Physics

UPDATE: NASA Invites Media to View Orion Stationary Recovery Testing

NASA is offering media the opportunity to view key testing of splashdown recovery operations for the agency's Orion spacecraft on Thursday, Aug. 15, at Naval Station Norfolk in Virginia.

NASA Invites Media to View Orion Stationary Recovery Testing

NASA is offering media the opportunity to view key testing of splashdown recovery operations for the agency's Orion spacecraft on Thursday, Aug. 15, at Naval Station Norfolk in Virginia.

High-speed camera captures dancing droplets for scientific 'photo album,' study (w/ Video)

The splash from rain hitting a windowpane or printer ink hitting paper all comes down to tiny droplets hitting a surface, and what each of those droplets does. Cornell University researchers have produced a high-resolution "photo album" of more than 30 shapes an oscillated drop of water can take. The results, a fundamental insight into how droplets behave, could have applications in everything from inkjet printing to microfluidics.

Large Area Picosecond Photodetectors push timing envelope

The Large Area Picosecond Photodetector (LAPPD) collaboration has developed big detectors that push the timing envelope, measuring the speed of particles with a precision down to trillionths of a second.

Altering organic molecules' interaction with light

Enhancing and manipulating the light emission of organic molecules is at heart of many important technological and scientific advances, including in the fields of organic light emitting devices, bio-imaging, bio-molecular detection. Researchers have now discovered a new platform that enables dramatic manipulation of the emission of organic molecules when simply suspended on top of a carefully designed planar slab with a periodic array of holes: So-called photonic crystal surface.

Large-area picosecond photodetectors push timing envelope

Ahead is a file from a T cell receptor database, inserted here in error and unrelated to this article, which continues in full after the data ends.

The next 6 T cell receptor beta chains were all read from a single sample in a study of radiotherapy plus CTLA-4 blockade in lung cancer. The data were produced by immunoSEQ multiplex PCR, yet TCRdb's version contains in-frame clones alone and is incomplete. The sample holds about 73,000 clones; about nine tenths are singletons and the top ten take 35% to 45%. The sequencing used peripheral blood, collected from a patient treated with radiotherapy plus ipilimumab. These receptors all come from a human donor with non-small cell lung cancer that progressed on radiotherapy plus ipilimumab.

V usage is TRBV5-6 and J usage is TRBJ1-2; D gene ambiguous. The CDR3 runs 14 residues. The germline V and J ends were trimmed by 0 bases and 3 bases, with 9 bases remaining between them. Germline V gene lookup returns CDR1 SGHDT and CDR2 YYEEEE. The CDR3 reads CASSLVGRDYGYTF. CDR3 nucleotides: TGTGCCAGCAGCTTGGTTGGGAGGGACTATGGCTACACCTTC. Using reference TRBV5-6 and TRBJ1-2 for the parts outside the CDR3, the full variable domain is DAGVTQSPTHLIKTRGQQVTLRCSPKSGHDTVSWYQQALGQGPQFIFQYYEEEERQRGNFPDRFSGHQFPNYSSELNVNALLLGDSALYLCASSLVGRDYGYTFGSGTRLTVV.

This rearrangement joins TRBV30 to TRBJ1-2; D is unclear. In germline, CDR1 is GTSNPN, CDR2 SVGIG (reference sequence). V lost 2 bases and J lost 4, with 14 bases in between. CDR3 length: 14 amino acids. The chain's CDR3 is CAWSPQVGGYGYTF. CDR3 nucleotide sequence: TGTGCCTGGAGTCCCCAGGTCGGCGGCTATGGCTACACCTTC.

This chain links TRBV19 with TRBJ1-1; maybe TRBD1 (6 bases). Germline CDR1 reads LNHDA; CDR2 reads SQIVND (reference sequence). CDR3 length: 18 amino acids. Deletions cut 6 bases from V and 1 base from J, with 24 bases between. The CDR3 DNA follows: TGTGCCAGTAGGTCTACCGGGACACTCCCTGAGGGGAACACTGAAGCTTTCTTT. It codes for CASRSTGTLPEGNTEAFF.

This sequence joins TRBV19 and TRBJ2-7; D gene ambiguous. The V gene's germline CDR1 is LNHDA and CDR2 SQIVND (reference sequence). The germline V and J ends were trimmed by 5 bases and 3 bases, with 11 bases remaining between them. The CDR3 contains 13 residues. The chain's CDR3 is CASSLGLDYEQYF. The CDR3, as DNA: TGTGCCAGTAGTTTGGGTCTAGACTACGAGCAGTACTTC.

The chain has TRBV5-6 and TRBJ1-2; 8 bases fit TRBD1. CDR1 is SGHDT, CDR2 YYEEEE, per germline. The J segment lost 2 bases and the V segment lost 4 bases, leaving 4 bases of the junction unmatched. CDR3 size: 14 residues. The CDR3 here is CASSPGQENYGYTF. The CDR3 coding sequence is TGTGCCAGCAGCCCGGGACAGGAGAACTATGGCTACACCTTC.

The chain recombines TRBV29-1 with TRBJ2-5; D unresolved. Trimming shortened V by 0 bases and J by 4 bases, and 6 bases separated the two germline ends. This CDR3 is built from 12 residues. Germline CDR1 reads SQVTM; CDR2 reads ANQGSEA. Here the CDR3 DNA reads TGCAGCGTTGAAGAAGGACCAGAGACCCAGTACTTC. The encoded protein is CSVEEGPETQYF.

The Large Area Picosecond Photodetector (LAPPD) collaboration has developed big detectors that push the timing envelope, measuring the speed of particles with a precision down to trillionths of a second.

New diamond and gold-based techniques let scientists measure and control the temperature inside living cells

How do you take the temperature of a cell? The familiar thermometer from a doctor's office is slightly too big considering the average human skin cell is only 30 millionths of a meter wide. But the capability is significant; developing the right technology to gauge and control the internal temperatures of cells and other nanospaces might open the door to a number of defense and medical applications: better thermal management of electronics, monitoring the structural integrity of high-performance materials, cell-specific treatment of disease and new tools for medical research.

Media Invited to NASA Google+ Hangout on Wildfire and Climate Change

NASA will host a Google+ Hangout at 1 p.m. EDT Friday, Aug. 9, about wildfire research and what a changing climate could mean for future fire activity in the United States.

Physicists freeze motion of light for a minute

Physicists in Darmstadt have been able to stop something that has the greatest possible speed and that never really stops. We're talking about light. Already a decade ago, physicists stopped it very for a short moment. In previous years, this extended towards stop times of a few seconds for simple light pulses in extremely cold gases and special crystals. But now the researchers at Darmstadt extended the possible duration and applications for freezing the motion of light considerably.

New technique allows closer study of how radiation damages materials

Scientists have developed a technique that provides real-time images of how magnesium changes at the atomic scale when exposed to radiation. The technique may give researchers new insights into how radiation weakens the integrity of radiation-tolerant materials, such as those used in space exploration and in nuclear energy technologies.

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